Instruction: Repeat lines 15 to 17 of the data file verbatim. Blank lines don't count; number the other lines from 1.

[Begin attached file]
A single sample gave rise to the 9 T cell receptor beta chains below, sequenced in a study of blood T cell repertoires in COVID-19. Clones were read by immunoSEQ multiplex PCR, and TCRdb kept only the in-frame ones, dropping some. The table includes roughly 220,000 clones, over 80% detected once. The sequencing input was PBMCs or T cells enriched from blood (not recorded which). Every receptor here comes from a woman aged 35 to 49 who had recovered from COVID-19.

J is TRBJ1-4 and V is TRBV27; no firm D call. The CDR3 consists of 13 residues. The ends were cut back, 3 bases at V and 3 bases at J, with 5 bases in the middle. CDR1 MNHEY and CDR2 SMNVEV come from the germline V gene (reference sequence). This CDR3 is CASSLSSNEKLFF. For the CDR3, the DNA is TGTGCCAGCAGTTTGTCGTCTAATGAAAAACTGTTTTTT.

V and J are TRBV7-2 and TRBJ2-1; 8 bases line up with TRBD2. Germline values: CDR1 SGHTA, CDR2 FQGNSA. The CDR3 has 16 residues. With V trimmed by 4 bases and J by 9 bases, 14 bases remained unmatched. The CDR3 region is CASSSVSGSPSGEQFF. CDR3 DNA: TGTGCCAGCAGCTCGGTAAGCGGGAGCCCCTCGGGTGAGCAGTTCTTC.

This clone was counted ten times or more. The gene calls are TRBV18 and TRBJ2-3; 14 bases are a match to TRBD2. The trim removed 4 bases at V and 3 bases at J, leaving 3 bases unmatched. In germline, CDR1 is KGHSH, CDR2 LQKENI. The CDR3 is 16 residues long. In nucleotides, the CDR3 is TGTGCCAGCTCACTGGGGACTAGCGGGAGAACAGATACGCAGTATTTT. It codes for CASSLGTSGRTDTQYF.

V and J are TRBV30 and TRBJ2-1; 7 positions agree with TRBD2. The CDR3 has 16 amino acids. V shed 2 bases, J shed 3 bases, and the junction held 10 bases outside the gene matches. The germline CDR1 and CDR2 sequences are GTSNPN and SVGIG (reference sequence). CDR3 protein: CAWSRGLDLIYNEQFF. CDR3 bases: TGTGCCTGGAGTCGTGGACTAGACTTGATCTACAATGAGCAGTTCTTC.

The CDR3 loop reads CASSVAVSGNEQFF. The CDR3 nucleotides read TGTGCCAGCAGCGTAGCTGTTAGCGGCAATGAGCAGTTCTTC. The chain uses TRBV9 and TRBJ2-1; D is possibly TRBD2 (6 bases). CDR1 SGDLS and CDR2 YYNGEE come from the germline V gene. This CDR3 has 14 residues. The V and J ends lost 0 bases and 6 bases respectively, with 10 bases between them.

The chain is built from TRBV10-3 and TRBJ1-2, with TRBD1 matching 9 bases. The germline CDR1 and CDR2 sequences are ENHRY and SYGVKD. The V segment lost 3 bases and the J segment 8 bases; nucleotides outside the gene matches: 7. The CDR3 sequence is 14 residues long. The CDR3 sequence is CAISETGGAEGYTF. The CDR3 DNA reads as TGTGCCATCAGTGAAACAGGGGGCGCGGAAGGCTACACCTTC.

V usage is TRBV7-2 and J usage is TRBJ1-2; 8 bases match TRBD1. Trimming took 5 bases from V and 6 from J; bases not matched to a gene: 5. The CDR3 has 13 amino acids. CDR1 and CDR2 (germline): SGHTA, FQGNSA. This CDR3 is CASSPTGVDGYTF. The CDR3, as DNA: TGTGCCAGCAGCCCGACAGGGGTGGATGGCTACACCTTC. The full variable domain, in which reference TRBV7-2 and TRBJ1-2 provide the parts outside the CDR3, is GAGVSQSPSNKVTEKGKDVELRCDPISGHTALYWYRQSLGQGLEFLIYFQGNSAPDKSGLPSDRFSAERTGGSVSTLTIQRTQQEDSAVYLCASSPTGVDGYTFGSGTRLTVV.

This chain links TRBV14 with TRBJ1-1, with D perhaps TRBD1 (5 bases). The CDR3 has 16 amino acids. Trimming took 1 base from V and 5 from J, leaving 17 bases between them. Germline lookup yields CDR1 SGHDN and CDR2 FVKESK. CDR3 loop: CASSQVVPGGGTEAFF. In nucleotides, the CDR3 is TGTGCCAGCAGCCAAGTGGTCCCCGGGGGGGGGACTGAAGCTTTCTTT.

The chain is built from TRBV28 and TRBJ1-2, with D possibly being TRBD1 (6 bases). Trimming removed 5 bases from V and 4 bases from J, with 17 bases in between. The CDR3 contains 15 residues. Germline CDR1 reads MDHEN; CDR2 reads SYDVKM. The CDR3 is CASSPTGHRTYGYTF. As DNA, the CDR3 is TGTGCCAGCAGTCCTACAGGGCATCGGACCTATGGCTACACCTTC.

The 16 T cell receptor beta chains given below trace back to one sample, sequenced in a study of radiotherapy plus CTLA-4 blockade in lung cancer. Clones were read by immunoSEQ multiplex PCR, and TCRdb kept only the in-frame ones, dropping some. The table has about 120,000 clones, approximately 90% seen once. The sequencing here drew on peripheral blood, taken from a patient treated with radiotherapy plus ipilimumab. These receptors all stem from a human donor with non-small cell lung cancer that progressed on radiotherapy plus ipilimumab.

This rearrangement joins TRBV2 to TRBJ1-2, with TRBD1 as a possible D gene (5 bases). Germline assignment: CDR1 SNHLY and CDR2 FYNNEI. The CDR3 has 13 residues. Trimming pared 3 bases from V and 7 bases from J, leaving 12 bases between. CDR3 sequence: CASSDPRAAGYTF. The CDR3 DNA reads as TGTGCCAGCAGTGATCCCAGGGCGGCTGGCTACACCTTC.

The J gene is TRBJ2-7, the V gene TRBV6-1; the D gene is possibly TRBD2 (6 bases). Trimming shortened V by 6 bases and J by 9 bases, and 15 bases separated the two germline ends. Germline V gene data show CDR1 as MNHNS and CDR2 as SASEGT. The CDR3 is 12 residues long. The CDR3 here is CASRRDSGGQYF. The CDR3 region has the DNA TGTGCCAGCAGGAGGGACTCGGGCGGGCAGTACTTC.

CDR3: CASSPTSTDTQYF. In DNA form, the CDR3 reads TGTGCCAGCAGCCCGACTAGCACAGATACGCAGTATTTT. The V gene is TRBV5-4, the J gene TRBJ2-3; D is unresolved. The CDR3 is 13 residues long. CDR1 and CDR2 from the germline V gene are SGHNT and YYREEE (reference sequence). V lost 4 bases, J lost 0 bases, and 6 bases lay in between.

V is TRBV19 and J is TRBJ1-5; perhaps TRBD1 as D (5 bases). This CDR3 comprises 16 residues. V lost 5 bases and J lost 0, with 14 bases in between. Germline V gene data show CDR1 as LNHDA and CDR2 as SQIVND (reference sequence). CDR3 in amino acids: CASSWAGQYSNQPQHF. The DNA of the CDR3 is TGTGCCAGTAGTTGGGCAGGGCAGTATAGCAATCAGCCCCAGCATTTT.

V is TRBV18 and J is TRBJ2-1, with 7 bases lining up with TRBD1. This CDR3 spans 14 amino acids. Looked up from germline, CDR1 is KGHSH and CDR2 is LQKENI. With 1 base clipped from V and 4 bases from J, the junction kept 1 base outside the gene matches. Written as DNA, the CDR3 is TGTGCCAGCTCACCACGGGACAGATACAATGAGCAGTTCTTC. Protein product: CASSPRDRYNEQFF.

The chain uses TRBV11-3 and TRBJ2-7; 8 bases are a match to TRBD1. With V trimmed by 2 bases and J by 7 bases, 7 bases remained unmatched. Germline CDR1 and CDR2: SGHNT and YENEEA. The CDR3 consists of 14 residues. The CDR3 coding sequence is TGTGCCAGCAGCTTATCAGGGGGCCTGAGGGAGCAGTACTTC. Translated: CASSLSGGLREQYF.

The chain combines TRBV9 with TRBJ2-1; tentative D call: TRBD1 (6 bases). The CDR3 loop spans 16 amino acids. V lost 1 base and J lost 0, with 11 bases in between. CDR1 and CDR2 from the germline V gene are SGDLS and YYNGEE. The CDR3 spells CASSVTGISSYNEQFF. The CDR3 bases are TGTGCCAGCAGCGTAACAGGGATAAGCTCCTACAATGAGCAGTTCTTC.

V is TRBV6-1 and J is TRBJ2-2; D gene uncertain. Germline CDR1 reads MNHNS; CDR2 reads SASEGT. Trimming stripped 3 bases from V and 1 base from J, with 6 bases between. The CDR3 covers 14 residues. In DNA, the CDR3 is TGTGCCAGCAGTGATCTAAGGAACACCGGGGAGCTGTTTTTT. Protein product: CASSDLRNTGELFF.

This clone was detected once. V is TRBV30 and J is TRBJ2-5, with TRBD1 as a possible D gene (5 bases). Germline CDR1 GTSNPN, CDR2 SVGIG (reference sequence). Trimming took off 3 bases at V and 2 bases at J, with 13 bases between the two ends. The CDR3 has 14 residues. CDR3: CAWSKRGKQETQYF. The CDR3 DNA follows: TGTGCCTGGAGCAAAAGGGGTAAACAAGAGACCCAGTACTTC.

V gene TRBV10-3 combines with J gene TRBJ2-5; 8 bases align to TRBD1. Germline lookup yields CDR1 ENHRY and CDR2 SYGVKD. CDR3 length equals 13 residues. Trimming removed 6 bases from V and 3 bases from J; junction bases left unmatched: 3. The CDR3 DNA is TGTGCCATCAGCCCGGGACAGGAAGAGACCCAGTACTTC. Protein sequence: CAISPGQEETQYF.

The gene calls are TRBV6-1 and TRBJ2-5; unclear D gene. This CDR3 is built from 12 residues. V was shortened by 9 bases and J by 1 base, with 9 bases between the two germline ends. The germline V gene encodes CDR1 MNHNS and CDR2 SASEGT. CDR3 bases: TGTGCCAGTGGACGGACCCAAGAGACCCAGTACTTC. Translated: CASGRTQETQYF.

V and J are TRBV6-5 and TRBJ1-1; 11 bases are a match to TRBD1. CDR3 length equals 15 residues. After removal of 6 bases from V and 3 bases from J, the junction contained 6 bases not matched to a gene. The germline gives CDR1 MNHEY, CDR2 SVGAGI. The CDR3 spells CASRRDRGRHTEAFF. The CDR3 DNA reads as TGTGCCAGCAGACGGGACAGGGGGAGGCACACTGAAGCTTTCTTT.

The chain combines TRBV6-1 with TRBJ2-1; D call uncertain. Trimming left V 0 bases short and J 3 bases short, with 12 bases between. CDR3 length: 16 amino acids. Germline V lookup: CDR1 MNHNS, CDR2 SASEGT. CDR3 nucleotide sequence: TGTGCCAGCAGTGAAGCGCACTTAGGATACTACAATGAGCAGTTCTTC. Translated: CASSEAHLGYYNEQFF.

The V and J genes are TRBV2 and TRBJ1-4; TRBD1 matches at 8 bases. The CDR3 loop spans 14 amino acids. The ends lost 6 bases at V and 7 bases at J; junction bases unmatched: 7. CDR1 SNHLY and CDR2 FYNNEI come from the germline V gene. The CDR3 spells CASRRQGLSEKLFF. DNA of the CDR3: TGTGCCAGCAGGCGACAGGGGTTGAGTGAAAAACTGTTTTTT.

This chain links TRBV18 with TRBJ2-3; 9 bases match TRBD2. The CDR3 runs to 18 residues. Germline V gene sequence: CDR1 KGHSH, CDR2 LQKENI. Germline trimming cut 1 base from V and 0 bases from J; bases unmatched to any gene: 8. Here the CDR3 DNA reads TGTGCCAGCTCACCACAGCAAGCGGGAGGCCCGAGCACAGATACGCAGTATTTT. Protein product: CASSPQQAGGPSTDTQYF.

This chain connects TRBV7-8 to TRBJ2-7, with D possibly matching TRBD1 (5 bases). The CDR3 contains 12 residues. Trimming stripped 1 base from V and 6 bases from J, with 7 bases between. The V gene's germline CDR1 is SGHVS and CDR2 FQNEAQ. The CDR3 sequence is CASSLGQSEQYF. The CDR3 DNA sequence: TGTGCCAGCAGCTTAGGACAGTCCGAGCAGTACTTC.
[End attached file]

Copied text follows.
V is TRBV19 and J is TRBJ1-5; perhaps TRBD1 as D (5 bases). This CDR3 comprises 16 residues. V lost 5 bases and J lost 0, with 14 bases in between. Germline V gene data show CDR1 as LNHDA and CDR2 as SQIVND (reference sequence). CDR3 in amino acids: CASSWAGQYSNQPQHF. The DNA of the CDR3 is TGTGCCAGTAGTTGGGCAGGGCAGTATAGCAATCAGCCCCAGCATTTT.

V is TRBV18 and J is TRBJ2-1, with 7 bases lining up with TRBD1. This CDR3 spans 14 amino acids. Looked up from germline, CDR1 is KGHSH and CDR2 is LQKENI. With 1 base clipped from V and 4 bases from J, the junction kept 1 base outside the gene matches. Written as DNA, the CDR3 is TGTGCCAGCTCACCACGGGACAGATACAATGAGCAGTTCTTC. Protein product: CASSPRDRYNEQFF.

The chain uses TRBV11-3 and TRBJ2-7; 8 bases are a match to TRBD1. With V trimmed by 2 bases and J by 7 bases, 7 bases remained unmatched. Germline CDR1 and CDR2: SGHNT and YENEEA. The CDR3 consists of 14 residues. The CDR3 coding sequence is TGTGCCAGCAGCTTATCAGGGGGCCTGAGGGAGCAGTACTTC. Translated: CASSLSGGLREQYF.